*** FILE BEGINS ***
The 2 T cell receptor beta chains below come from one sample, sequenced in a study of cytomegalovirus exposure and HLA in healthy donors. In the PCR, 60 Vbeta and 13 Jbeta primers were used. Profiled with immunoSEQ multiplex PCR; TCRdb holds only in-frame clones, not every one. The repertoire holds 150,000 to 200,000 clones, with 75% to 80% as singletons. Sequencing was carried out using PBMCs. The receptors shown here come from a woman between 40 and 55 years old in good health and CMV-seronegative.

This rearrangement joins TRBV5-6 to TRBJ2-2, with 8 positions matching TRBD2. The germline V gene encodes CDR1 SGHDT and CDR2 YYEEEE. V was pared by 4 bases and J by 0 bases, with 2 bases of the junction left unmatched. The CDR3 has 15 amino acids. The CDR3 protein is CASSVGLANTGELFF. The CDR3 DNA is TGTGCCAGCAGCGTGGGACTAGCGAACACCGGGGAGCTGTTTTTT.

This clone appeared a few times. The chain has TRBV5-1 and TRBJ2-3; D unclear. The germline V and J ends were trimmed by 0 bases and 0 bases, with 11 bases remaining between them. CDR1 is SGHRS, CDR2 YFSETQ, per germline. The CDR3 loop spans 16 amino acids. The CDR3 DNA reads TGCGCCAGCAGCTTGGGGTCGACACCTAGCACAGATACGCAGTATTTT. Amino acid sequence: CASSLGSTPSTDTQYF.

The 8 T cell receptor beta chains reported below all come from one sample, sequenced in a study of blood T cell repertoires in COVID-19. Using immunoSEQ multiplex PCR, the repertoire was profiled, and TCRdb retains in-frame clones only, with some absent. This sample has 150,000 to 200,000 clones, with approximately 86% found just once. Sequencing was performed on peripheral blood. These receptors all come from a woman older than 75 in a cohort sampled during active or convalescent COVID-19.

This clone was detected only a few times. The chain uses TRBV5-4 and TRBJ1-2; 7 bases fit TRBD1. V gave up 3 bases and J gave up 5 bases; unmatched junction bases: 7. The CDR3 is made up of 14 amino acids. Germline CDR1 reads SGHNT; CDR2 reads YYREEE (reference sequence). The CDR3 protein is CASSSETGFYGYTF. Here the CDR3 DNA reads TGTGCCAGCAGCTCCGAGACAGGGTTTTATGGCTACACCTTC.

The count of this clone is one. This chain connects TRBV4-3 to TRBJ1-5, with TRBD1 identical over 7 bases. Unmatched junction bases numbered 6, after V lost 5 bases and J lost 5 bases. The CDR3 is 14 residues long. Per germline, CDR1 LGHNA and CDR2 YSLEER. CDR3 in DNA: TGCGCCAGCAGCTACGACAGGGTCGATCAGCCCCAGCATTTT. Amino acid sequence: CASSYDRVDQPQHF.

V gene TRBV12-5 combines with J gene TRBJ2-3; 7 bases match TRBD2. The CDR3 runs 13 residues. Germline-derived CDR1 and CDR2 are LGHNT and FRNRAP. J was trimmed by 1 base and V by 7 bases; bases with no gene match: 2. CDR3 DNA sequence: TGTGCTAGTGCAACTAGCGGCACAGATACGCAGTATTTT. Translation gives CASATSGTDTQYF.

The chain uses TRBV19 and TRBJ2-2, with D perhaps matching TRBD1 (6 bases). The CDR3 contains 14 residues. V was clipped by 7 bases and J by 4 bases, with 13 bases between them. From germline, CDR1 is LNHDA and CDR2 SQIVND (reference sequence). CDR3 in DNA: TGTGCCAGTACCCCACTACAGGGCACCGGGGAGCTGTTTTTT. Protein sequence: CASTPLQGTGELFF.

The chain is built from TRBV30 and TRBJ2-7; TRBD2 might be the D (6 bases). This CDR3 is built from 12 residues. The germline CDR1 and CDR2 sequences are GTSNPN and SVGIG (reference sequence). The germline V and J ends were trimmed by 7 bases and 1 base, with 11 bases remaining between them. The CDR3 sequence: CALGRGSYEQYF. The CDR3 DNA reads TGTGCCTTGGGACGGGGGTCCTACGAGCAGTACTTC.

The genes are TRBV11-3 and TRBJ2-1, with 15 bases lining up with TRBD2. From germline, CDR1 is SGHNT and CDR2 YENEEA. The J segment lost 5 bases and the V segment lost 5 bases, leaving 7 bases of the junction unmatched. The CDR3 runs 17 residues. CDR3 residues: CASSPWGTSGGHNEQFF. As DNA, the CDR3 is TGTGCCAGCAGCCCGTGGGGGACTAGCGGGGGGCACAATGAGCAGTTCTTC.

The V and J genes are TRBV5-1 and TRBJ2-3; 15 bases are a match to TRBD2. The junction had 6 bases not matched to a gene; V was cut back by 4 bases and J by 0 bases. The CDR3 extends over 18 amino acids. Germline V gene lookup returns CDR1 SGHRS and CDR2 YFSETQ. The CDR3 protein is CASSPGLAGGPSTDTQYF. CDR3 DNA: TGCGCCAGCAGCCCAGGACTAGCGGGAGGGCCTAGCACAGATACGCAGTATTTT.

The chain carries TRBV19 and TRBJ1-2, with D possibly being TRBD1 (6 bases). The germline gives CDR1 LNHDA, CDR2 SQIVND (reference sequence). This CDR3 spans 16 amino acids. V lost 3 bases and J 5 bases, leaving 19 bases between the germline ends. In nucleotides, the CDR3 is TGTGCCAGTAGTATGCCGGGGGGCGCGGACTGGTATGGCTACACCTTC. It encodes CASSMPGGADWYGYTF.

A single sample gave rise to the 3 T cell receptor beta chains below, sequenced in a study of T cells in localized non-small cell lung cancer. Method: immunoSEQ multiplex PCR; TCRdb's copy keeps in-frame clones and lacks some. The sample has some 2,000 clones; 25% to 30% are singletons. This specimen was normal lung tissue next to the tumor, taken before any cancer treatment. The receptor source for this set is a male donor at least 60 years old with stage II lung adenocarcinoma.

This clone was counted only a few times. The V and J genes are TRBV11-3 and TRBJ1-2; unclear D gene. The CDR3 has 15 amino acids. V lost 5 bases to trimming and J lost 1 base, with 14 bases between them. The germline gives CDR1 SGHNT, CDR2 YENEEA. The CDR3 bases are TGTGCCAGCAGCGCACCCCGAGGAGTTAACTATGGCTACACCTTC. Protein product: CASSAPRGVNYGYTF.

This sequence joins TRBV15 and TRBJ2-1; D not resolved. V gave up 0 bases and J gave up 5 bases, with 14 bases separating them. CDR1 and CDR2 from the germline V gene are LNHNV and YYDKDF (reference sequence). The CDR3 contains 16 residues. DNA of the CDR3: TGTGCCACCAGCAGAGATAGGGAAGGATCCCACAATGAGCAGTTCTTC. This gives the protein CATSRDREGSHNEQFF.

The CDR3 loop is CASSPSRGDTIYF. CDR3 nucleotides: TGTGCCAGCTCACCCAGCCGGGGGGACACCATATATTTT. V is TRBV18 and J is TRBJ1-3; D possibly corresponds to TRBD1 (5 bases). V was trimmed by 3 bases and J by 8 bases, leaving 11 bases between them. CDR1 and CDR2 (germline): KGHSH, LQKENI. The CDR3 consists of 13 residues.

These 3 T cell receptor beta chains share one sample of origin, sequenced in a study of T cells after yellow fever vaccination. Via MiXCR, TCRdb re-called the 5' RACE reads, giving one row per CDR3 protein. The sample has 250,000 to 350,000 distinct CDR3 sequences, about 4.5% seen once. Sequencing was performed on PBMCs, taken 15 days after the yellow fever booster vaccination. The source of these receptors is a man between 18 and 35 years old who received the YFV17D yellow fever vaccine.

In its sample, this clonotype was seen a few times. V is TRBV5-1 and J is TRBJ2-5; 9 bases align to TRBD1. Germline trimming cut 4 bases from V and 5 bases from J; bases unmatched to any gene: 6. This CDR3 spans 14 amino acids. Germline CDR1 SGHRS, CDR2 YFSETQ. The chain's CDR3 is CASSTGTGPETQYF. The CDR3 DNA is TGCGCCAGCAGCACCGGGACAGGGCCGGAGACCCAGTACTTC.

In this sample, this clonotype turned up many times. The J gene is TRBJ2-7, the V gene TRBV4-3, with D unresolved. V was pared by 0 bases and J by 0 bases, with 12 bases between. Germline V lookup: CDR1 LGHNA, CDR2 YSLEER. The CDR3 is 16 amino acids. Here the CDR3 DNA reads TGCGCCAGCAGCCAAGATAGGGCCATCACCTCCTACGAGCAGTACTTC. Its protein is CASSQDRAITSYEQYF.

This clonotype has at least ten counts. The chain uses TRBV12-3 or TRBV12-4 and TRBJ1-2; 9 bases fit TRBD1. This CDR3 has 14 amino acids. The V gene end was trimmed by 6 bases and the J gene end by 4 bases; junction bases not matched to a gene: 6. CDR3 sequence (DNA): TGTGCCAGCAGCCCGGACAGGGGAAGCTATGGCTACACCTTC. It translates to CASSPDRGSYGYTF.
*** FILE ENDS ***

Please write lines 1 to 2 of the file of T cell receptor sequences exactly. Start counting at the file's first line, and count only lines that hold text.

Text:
The 2 T cell receptor beta chains below come from one sample, sequenced in a study of cytomegalovirus exposure and HLA in healthy donors. In the PCR, 60 Vbeta and 13 Jbeta primers were used. Profiled with immunoSEQ multiplex PCR; TCRdb holds only in-frame clones, not every one. The repertoire holds 150,000 to 200,000 clones, with 75% to 80% as singletons. Sequencing was carried out using PBMCs. The receptors shown here come from a woman between 40 and 55 years old in good health and CMV-seronegative.

This rearrangement joins TRBV5-6 to TRBJ2-2, with 8 positions matching TRBD2. The germline V gene encodes CDR1 SGHDT and CDR2 YYEEEE. V was pared by 4 bases and J by 0 bases, with 2 bases of the junction left unmatched. The CDR3 has 15 amino acids. The CDR3 protein is CASSVGLANTGELFF. The CDR3 DNA is TGTGCCAGCAGCGTGGGACTAGCGAACACCGGGGAGCTGTTTTTT.